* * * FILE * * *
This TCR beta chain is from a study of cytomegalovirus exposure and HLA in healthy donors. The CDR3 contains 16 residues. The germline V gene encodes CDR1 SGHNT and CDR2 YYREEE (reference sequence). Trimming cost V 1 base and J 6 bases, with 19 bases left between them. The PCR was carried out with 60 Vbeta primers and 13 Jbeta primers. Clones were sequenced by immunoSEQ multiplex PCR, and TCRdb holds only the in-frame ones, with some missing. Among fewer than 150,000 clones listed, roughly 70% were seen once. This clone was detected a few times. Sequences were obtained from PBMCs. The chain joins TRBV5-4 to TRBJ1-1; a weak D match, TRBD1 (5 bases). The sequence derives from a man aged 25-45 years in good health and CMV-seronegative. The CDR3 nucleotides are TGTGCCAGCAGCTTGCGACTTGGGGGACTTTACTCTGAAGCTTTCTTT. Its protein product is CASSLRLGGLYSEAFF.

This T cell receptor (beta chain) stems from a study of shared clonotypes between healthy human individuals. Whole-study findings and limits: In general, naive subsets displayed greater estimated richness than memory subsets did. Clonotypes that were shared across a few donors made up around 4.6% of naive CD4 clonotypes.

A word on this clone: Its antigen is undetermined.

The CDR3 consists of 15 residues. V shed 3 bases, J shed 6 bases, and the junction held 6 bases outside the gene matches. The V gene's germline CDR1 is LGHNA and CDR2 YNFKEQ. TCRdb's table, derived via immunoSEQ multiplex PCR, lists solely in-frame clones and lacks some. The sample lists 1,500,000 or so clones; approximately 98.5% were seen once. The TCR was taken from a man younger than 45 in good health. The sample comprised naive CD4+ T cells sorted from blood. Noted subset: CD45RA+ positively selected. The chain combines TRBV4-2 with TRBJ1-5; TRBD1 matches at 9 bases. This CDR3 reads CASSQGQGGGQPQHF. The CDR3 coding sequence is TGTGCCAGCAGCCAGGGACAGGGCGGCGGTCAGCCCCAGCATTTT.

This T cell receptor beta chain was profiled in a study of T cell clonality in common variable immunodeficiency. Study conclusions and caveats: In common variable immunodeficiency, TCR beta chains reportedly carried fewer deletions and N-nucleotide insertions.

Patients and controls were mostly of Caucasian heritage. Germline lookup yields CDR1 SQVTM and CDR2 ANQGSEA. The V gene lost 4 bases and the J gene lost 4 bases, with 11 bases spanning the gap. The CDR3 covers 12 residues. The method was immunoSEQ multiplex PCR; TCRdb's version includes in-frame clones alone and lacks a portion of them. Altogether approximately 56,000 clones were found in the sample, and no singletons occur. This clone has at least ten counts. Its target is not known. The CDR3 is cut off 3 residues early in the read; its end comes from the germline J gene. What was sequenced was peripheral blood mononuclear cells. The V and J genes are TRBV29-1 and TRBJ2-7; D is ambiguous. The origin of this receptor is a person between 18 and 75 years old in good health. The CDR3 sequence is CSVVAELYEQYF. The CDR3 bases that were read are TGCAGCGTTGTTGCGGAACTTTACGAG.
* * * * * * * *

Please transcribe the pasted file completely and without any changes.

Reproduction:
This TCR beta chain is from a study of cytomegalovirus exposure and HLA in healthy donors. The CDR3 contains 16 residues. The germline V gene encodes CDR1 SGHNT and CDR2 YYREEE (reference sequence). Trimming cost V 1 base and J 6 bases, with 19 bases left between them. The PCR was carried out with 60 Vbeta primers and 13 Jbeta primers. Clones were sequenced by immunoSEQ multiplex PCR, and TCRdb holds only the in-frame ones, with some missing. Among fewer than 150,000 clones listed, roughly 70% were seen once. This clone was detected a few times. Sequences were obtained from PBMCs. The chain joins TRBV5-4 to TRBJ1-1; a weak D match, TRBD1 (5 bases). The sequence derives from a man aged 25-45 years in good health and CMV-seronegative. The CDR3 nucleotides are TGTGCCAGCAGCTTGCGACTTGGGGGACTTTACTCTGAAGCTTTCTTT. Its protein product is CASSLRLGGLYSEAFF.

This T cell receptor (beta chain) stems from a study of shared clonotypes between healthy human individuals. Whole-study findings and limits: In general, naive subsets displayed greater estimated richness than memory subsets did. Clonotypes that were shared across a few donors made up around 4.6% of naive CD4 clonotypes.

A word on this clone: Its antigen is undetermined.

The CDR3 consists of 15 residues. V shed 3 bases, J shed 6 bases, and the junction held 6 bases outside the gene matches. The V gene's germline CDR1 is LGHNA and CDR2 YNFKEQ. TCRdb's table, derived via immunoSEQ multiplex PCR, lists solely in-frame clones and lacks some. The sample lists 1,500,000 or so clones; approximately 98.5% were seen once. The TCR was taken from a man younger than 45 in good health. The sample comprised naive CD4+ T cells sorted from blood. Noted subset: CD45RA+ positively selected. The chain combines TRBV4-2 with TRBJ1-5; TRBD1 matches at 9 bases. This CDR3 reads CASSQGQGGGQPQHF. The CDR3 coding sequence is TGTGCCAGCAGCCAGGGACAGGGCGGCGGTCAGCCCCAGCATTTT.

This T cell receptor beta chain was profiled in a study of T cell clonality in common variable immunodeficiency. Study conclusions and caveats: In common variable immunodeficiency, TCR beta chains reportedly carried fewer deletions and N-nucleotide insertions.

Patients and controls were mostly of Caucasian heritage. Germline lookup yields CDR1 SQVTM and CDR2 ANQGSEA. The V gene lost 4 bases and the J gene lost 4 bases, with 11 bases spanning the gap. The CDR3 covers 12 residues. The method was immunoSEQ multiplex PCR; TCRdb's version includes in-frame clones alone and lacks a portion of them. Altogether approximately 56,000 clones were found in the sample, and no singletons occur. This clone has at least ten counts. Its target is not known. The CDR3 is cut off 3 residues early in the read; its end comes from the germline J gene. What was sequenced was peripheral blood mononuclear cells. The V and J genes are TRBV29-1 and TRBJ2-7; D is ambiguous. The origin of this receptor is a person between 18 and 75 years old in good health. The CDR3 sequence is CSVVAELYEQYF. The CDR3 bases that were read are TGCAGCGTTGTTGCGGAACTTTACGAG.